Fultz went to trial in September. Anderson declared a mistrial the following month, citing some of the same reasons he states in his Thursday motion.

Booked July 2016 into the Nevada County Jail, Fultz remained jailed Friday.

ERRORS

Anderson in his ruling lists several problems with the prosecution against Fultz.

Authorities placed an undercover officer in jail with Fultz in an attempt to get incriminating evidence from him. That occurred after a criminal complaint was filed against Fultz, meaning the undercover operation violated the law, Anderson ruled.

In another example Fultz invoked his right to an attorney, though authorities continued to question him — another violation, the ruling states.

Prosecutors lost a CD containing evidence of Amber Nelson planning marijuana greenhouse thefts, Anderson states. Nelson, married to Philbrook at the time, was given immunity.

Additionally, a video interview of Fultz’s two codefendants — Devencenzi and Philbrook — had no audio. A photo showing Nelson’s shoes, presumably to be used to compare to footprints at the grow, was lost.

“No explanation was offered for this loss of evidence,” Anderson states.

One piece of evidence Klein focused on was a “package deal” between Devencenzi and Philbrook. According to Anderson, an email not provided to Klein until after Fultz’s mistrial shows that Devencenzi and Philbrook both had to plead guilty, say they participated in the robbery and that Fultz shot and killed Zafft.

Anderson said that when a case depends heavily on accomplice testimony, a witness is compelled to provide particular evidence. That taints the testimony.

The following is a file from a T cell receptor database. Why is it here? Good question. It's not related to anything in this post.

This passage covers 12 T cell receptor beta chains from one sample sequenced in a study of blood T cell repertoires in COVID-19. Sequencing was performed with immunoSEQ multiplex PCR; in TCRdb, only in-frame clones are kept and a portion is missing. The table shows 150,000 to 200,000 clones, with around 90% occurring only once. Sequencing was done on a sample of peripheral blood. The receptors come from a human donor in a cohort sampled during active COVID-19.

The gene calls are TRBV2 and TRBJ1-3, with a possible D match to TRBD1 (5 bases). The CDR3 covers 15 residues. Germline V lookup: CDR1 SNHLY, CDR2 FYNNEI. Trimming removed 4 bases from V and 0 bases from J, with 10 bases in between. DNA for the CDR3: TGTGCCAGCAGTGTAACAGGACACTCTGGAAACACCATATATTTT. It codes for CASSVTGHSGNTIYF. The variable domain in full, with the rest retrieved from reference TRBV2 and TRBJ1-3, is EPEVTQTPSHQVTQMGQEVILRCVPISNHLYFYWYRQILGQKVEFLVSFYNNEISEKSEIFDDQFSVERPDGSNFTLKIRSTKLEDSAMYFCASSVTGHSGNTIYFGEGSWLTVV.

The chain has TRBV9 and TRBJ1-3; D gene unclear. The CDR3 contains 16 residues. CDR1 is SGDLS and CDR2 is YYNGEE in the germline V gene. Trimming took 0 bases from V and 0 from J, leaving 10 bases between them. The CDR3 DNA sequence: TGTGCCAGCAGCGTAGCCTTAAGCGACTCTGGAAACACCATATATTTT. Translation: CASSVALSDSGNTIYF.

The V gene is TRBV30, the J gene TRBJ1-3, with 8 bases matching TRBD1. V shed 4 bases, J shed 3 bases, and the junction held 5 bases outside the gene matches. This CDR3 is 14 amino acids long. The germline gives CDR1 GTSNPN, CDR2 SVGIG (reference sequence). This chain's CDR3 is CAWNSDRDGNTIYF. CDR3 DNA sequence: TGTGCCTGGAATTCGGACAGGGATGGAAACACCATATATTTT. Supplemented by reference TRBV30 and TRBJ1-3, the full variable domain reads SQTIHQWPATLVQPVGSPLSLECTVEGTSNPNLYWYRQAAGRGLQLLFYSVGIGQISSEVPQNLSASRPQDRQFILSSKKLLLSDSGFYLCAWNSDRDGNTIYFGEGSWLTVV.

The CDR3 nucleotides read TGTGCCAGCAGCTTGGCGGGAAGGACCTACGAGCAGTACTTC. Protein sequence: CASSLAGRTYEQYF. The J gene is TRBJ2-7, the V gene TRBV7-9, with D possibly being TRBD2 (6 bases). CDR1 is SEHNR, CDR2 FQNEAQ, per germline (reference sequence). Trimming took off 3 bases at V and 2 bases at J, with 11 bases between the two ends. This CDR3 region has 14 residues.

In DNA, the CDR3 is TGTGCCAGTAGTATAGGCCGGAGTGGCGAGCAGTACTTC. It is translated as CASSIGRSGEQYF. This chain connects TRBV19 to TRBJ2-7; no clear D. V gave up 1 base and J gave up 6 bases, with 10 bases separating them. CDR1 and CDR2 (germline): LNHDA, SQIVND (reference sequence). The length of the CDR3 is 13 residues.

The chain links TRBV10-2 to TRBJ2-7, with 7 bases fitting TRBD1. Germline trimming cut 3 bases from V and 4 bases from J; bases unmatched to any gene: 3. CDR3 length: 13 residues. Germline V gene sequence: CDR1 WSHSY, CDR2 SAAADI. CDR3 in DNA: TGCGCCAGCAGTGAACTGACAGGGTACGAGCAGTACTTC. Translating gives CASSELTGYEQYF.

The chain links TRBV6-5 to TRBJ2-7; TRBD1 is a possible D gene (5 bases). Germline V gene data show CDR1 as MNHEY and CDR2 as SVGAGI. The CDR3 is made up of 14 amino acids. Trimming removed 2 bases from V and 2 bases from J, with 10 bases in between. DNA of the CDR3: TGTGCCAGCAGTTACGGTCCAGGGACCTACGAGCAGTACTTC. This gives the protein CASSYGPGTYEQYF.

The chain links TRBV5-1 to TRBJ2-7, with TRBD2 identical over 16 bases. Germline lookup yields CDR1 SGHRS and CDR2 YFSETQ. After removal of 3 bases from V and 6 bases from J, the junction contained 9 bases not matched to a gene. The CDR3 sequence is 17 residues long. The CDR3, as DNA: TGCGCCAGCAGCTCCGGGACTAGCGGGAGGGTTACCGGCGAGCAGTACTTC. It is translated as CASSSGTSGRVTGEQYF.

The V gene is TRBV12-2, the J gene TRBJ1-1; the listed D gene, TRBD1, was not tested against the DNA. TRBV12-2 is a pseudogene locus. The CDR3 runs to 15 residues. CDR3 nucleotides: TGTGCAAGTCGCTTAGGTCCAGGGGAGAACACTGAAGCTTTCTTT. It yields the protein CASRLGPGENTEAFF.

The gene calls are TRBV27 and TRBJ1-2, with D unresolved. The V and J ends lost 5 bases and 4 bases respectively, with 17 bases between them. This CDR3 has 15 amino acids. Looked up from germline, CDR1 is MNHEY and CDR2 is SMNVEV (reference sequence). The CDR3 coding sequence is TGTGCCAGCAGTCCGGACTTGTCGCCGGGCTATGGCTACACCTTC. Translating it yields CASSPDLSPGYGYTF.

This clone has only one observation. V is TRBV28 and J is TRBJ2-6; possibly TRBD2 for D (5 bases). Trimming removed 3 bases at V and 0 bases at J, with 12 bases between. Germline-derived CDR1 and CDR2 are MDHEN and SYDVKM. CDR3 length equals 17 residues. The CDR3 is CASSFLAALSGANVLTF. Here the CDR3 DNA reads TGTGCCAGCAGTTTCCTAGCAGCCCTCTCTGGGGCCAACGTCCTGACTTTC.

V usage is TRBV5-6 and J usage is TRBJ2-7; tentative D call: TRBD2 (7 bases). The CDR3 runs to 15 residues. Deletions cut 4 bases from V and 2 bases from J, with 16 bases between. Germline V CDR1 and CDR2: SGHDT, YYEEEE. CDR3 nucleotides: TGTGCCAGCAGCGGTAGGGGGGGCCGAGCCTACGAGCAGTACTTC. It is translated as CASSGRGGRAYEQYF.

“In this case, the prosecution’s case against defendant Fultz rests on the testimony of accomplices,” the judge states. “Interfering with that testimony denies the defendant a fair trial under any analysis.”

History

Anderson called a mistrial in Fultz’s trial on Oct. 2. About a month later prosecutors filed a motion asking that Anderson step aside from the case.

Walsh in that motion argued that Anderson attended political gatherings for Newell’s opponent, Glenn Jennings, in the June race for district attorney. Anderson could have violated judicial ethics by attending those gatherings.

Weeks later an out-of-county judge ruled that none of Walsh’s claims were proved.

“Judge Anderson does not believe that Mr. Jennings was a candidate at that time, and the event was not political,” the Nov. 19 ruling states.

The motion to remove Anderson from the case paused proceedings, which resumed after the ruling in the judge’s favor.

A motion to dismiss Fultz’s case, filed by Klein, was postponed a handful of times before Anderson heard arguments on Monday.

A separate issue in the case involving Devencenzi moved in tandem through court along with Fultz’s motion to dismiss.

Attorneys wanted to again question Devencenzi under oath, a necessary move because Klein didn’t know during Fultz’s first trial about the package plea deal. Devencenzi is terminally ill, and attorneys struggled with the logistics of recording hours of his testimony.

Anderson on Thursday ruled Devencenzi’s testimony is now moot because Fultz’s case has been dismissed.

Defense attorney Kenneth Tribby, who represents Devencenzi, has pushed for his client’s release. A recently passed law restricts prosecutors from charging people with murder, or manslaughter, unless they directly caused someone’s death.

That means Devencenzi likely has served the maximum time he can in prison on any other charge he may face that stems from the marijuana grow incident.

Philbrook, who in addition to manslaughter also pleaded guilty to attempted second-degree robbery, was sentenced to 23 years in prison. He’s also expected to receive a reduced sentence.

Devencenzi is scheduled for sentencing Jan. 2. No new sentencing is scheduled for Philbrook.

To contact Staff Writer Alan Riquelmy, email ariquelmy@theunion.com or call 530-477-4239.

State of CA vs. Finley Fult… by on Scribd